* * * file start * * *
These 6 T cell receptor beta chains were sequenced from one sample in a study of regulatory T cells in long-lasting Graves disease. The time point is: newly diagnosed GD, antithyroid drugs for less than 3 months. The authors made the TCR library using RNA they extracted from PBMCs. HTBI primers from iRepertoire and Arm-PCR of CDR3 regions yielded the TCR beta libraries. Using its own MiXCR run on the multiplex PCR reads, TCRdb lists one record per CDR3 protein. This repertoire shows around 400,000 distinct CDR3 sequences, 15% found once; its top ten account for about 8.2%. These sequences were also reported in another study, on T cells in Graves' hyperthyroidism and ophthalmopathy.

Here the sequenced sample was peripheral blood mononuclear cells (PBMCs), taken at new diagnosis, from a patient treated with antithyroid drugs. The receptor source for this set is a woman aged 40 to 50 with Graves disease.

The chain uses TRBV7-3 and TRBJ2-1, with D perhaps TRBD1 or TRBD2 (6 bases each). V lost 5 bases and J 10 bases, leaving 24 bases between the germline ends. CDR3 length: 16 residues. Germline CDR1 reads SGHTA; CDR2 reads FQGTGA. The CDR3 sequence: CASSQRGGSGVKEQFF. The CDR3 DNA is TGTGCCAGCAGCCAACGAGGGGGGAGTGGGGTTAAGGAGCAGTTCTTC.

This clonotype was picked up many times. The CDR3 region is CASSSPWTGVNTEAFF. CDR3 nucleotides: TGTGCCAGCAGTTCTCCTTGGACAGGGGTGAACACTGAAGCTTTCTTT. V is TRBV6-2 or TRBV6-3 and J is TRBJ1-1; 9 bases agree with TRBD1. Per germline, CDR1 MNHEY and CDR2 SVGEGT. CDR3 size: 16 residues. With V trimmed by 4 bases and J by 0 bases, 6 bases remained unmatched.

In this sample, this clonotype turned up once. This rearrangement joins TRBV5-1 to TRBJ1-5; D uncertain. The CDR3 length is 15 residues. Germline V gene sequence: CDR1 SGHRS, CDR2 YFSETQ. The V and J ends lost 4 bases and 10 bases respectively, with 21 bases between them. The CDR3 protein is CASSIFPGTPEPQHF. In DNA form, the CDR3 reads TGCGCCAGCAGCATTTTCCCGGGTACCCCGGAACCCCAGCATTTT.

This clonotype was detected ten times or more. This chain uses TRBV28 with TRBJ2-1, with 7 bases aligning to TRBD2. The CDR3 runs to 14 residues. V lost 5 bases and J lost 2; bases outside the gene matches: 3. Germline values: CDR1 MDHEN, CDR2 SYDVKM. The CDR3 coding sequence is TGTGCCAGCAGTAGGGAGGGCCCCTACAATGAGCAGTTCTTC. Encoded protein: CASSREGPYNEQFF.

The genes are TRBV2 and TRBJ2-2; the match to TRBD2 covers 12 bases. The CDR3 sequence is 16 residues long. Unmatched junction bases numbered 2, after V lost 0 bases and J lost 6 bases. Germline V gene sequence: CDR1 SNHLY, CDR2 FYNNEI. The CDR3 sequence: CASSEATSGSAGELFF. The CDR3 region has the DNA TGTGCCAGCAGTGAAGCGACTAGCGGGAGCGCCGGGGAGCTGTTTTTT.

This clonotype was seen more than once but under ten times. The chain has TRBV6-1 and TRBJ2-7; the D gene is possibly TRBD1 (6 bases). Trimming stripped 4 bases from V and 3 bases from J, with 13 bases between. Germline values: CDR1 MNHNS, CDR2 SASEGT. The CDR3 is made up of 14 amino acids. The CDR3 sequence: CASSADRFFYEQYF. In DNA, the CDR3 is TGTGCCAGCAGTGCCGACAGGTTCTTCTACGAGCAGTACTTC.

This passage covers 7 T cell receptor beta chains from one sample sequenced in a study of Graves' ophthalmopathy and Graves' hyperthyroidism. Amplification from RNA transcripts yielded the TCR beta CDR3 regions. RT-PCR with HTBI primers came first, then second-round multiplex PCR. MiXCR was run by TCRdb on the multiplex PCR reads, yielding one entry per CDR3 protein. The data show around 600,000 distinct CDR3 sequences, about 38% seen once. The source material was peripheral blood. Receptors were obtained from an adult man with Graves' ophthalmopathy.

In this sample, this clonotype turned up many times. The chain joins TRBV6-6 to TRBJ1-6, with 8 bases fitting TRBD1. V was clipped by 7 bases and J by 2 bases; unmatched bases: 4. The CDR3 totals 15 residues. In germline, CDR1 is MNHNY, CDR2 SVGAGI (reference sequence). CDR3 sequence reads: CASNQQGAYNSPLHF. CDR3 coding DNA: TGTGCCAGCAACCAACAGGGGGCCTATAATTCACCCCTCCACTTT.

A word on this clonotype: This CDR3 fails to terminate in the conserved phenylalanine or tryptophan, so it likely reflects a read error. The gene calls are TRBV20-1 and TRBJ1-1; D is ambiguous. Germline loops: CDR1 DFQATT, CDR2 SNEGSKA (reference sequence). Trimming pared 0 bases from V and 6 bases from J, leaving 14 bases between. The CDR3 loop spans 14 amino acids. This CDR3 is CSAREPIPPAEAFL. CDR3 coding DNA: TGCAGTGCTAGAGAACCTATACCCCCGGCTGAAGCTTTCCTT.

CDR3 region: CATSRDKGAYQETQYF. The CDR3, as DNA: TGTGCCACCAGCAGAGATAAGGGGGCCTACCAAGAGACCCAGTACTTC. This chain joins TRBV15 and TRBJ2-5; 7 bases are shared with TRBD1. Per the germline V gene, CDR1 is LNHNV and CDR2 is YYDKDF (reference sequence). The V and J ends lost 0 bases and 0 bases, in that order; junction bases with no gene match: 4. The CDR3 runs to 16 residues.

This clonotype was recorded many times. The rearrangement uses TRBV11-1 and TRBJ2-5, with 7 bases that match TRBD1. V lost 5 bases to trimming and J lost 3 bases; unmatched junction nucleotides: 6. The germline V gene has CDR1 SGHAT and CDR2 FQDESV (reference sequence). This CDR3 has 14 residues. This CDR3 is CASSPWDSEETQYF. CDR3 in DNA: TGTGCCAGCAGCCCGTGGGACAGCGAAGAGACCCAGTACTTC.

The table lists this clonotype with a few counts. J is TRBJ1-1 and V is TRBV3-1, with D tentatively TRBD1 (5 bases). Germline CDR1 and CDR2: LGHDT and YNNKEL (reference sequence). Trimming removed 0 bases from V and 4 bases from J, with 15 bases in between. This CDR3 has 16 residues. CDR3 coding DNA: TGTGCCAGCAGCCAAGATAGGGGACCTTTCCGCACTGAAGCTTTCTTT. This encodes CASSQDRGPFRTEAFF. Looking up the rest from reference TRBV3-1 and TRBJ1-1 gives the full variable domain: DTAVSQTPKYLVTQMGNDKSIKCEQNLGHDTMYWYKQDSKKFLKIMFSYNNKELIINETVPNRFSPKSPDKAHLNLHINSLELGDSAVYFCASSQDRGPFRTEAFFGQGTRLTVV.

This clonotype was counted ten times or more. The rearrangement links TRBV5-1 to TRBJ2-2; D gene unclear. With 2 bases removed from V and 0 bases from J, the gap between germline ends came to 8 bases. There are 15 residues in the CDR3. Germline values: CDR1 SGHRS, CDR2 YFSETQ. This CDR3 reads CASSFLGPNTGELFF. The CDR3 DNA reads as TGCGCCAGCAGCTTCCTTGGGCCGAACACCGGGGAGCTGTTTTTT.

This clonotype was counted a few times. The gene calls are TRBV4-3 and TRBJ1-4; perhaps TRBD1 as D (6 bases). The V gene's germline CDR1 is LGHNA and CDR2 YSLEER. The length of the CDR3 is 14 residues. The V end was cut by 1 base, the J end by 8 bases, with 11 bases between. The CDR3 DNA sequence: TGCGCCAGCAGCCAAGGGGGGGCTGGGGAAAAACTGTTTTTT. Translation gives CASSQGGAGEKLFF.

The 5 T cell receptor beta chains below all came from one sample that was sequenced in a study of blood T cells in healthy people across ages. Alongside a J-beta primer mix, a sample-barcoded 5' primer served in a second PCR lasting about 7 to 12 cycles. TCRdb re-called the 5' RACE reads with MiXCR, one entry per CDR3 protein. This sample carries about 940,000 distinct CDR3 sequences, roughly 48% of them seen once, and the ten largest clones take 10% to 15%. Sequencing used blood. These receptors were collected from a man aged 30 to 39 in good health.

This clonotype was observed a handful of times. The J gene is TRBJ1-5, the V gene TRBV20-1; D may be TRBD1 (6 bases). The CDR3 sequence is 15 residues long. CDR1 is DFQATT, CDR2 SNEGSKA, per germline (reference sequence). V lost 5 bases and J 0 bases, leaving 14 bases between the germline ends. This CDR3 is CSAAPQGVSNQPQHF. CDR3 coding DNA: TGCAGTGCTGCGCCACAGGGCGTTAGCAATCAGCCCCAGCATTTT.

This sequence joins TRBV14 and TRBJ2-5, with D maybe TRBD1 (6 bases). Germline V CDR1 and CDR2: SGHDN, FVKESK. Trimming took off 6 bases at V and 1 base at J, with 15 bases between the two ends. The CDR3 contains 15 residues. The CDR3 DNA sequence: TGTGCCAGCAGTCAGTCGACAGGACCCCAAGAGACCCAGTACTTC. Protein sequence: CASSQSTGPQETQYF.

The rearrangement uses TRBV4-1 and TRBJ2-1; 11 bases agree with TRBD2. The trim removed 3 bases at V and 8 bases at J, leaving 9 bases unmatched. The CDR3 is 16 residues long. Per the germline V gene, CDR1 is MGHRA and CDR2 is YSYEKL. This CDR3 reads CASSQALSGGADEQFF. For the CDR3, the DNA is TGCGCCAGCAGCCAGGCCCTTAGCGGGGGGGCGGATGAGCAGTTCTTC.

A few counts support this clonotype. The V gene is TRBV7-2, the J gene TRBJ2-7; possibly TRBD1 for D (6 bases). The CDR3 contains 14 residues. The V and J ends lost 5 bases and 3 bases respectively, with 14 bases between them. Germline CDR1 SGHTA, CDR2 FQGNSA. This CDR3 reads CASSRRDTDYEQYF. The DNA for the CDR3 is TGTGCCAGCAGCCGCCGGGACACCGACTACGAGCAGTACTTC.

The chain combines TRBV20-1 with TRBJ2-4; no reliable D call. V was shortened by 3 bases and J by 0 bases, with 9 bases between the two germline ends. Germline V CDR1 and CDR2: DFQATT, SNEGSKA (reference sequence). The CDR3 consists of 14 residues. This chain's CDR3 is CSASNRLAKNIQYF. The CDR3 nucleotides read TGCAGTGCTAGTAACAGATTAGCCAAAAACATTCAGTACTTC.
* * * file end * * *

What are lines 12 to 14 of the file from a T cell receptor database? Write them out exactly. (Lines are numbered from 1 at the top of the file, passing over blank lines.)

CDR3 region: CATSRDKGAYQETQYF. The CDR3, as DNA: TGTGCCACCAGCAGAGATAAGGGGGCCTACCAAGAGACCCAGTACTTC. This chain joins TRBV15 and TRBJ2-5; 7 bases are shared with TRBD1. Per the germline V gene, CDR1 is LNHNV and CDR2 is YYDKDF (reference sequence). The V and J ends lost 0 bases and 0 bases, in that order; junction bases with no gene match: 4. The CDR3 runs to 16 residues.

This clonotype was recorded many times. The rearrangement uses TRBV11-1 and TRBJ2-5, with 7 bases that match TRBD1. V lost 5 bases to trimming and J lost 3 bases; unmatched junction nucleotides: 6. The germline V gene has CDR1 SGHAT and CDR2 FQDESV (reference sequence). This CDR3 has 14 residues. This CDR3 is CASSPWDSEETQYF. CDR3 in DNA: TGTGCCAGCAGCCCGTGGGACAGCGAAGAGACCCAGTACTTC.

The table lists this clonotype with a few counts. J is TRBJ1-1 and V is TRBV3-1, with D tentatively TRBD1 (5 bases). Germline CDR1 and CDR2: LGHDT and YNNKEL (reference sequence). Trimming removed 0 bases from V and 4 bases from J, with 15 bases in between. This CDR3 has 16 residues. CDR3 coding DNA: TGTGCCAGCAGCCAAGATAGGGGACCTTTCCGCACTGAAGCTTTCTTT. This encodes CASSQDRGPFRTEAFF. Looking up the rest from reference TRBV3-1 and TRBJ1-1 gives the full variable domain: DTAVSQTPKYLVTQMGNDKSIKCEQNLGHDTMYWYKQDSKKFLKIMFSYNNKELIINETVPNRFSPKSPDKAHLNLHINSLELGDSAVYFCASSQDRGPFRTEAFFGQGTRLTVV.